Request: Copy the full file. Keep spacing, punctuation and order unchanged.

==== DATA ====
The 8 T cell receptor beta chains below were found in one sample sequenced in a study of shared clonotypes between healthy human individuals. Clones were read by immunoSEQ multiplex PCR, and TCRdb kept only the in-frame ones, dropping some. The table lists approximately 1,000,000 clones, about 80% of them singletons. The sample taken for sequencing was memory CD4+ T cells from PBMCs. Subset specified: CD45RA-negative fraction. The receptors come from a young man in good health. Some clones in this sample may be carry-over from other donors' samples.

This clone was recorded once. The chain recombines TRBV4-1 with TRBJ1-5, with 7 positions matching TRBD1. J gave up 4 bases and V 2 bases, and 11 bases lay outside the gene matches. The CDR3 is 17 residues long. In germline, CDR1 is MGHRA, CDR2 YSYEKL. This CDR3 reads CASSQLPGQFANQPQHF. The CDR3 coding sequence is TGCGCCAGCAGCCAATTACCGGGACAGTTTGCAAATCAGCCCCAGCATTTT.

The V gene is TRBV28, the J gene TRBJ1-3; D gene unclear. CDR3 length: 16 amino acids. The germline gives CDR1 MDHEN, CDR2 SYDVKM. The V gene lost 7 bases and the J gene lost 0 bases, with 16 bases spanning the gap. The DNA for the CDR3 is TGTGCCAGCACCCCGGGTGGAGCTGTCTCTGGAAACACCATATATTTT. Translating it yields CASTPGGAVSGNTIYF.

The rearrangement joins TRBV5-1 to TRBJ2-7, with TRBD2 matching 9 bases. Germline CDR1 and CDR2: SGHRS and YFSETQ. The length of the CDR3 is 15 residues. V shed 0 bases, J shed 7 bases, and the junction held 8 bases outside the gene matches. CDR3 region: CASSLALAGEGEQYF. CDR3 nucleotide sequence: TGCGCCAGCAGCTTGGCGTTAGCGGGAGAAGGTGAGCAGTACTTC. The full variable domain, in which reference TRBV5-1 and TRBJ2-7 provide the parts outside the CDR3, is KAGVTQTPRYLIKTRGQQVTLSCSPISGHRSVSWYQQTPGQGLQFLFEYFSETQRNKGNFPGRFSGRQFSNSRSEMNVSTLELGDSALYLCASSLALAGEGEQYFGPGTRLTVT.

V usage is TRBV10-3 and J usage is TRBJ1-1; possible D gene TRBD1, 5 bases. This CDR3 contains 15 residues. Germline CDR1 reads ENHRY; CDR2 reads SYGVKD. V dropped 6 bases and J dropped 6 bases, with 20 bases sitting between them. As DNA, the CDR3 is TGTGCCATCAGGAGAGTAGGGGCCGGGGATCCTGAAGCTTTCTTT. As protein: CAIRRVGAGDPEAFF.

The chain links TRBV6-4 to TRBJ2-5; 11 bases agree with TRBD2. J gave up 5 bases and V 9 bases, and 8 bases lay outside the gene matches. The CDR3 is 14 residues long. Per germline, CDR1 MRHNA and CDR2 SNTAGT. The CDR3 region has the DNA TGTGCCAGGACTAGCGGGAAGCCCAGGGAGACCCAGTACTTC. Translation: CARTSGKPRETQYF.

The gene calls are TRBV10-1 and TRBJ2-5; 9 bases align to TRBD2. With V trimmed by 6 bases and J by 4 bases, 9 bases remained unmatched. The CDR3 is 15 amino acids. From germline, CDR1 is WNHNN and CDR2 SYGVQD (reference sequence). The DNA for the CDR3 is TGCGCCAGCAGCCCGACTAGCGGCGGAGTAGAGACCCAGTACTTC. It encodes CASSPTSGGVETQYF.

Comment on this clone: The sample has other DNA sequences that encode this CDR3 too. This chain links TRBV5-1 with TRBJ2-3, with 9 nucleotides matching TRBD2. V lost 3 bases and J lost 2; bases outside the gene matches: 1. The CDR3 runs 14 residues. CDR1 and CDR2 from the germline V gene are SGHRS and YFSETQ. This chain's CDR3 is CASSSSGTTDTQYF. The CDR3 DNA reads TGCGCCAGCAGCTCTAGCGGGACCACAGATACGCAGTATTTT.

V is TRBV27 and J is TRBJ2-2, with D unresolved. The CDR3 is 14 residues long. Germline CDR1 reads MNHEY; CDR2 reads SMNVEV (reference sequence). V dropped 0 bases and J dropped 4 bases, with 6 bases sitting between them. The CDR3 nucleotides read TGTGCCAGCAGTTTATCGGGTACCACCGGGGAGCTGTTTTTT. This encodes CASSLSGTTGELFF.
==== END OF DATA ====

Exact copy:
The 8 T cell receptor beta chains below were found in one sample sequenced in a study of shared clonotypes between healthy human individuals. Clones were read by immunoSEQ multiplex PCR, and TCRdb kept only the in-frame ones, dropping some. The table lists approximately 1,000,000 clones, about 80% of them singletons. The sample taken for sequencing was memory CD4+ T cells from PBMCs. Subset specified: CD45RA-negative fraction. The receptors come from a young man in good health. Some clones in this sample may be carry-over from other donors' samples.

This clone was recorded once. The chain recombines TRBV4-1 with TRBJ1-5, with 7 positions matching TRBD1. J gave up 4 bases and V 2 bases, and 11 bases lay outside the gene matches. The CDR3 is 17 residues long. In germline, CDR1 is MGHRA, CDR2 YSYEKL. This CDR3 reads CASSQLPGQFANQPQHF. The CDR3 coding sequence is TGCGCCAGCAGCCAATTACCGGGACAGTTTGCAAATCAGCCCCAGCATTTT.

The V gene is TRBV28, the J gene TRBJ1-3; D gene unclear. CDR3 length: 16 amino acids. The germline gives CDR1 MDHEN, CDR2 SYDVKM. The V gene lost 7 bases and the J gene lost 0 bases, with 16 bases spanning the gap. The DNA for the CDR3 is TGTGCCAGCACCCCGGGTGGAGCTGTCTCTGGAAACACCATATATTTT. Translating it yields CASTPGGAVSGNTIYF.

The rearrangement joins TRBV5-1 to TRBJ2-7, with TRBD2 matching 9 bases. Germline CDR1 and CDR2: SGHRS and YFSETQ. The length of the CDR3 is 15 residues. V shed 0 bases, J shed 7 bases, and the junction held 8 bases outside the gene matches. CDR3 region: CASSLALAGEGEQYF. CDR3 nucleotide sequence: TGCGCCAGCAGCTTGGCGTTAGCGGGAGAAGGTGAGCAGTACTTC. The full variable domain, in which reference TRBV5-1 and TRBJ2-7 provide the parts outside the CDR3, is KAGVTQTPRYLIKTRGQQVTLSCSPISGHRSVSWYQQTPGQGLQFLFEYFSETQRNKGNFPGRFSGRQFSNSRSEMNVSTLELGDSALYLCASSLALAGEGEQYFGPGTRLTVT.

V usage is TRBV10-3 and J usage is TRBJ1-1; possible D gene TRBD1, 5 bases. This CDR3 contains 15 residues. Germline CDR1 reads ENHRY; CDR2 reads SYGVKD. V dropped 6 bases and J dropped 6 bases, with 20 bases sitting between them. As DNA, the CDR3 is TGTGCCATCAGGAGAGTAGGGGCCGGGGATCCTGAAGCTTTCTTT. As protein: CAIRRVGAGDPEAFF.

The chain links TRBV6-4 to TRBJ2-5; 11 bases agree with TRBD2. J gave up 5 bases and V 9 bases, and 8 bases lay outside the gene matches. The CDR3 is 14 residues long. Per germline, CDR1 MRHNA and CDR2 SNTAGT. The CDR3 region has the DNA TGTGCCAGGACTAGCGGGAAGCCCAGGGAGACCCAGTACTTC. Translation: CARTSGKPRETQYF.

The gene calls are TRBV10-1 and TRBJ2-5; 9 bases align to TRBD2. With V trimmed by 6 bases and J by 4 bases, 9 bases remained unmatched. The CDR3 is 15 amino acids. From germline, CDR1 is WNHNN and CDR2 SYGVQD (reference sequence). The DNA for the CDR3 is TGCGCCAGCAGCCCGACTAGCGGCGGAGTAGAGACCCAGTACTTC. It encodes CASSPTSGGVETQYF.

Comment on this clone: The sample has other DNA sequences that encode this CDR3 too. This chain links TRBV5-1 with TRBJ2-3, with 9 nucleotides matching TRBD2. V lost 3 bases and J lost 2; bases outside the gene matches: 1. The CDR3 runs 14 residues. CDR1 and CDR2 from the germline V gene are SGHRS and YFSETQ. This chain's CDR3 is CASSSSGTTDTQYF. The CDR3 DNA reads TGCGCCAGCAGCTCTAGCGGGACCACAGATACGCAGTATTTT.

V is TRBV27 and J is TRBJ2-2, with D unresolved. The CDR3 is 14 residues long. Germline CDR1 reads MNHEY; CDR2 reads SMNVEV (reference sequence). V dropped 0 bases and J dropped 4 bases, with 6 bases sitting between them. The CDR3 nucleotides read TGTGCCAGCAGTTTATCGGGTACCACCGGGGAGCTGTTTTTT. This encodes CASSLSGTTGELFF.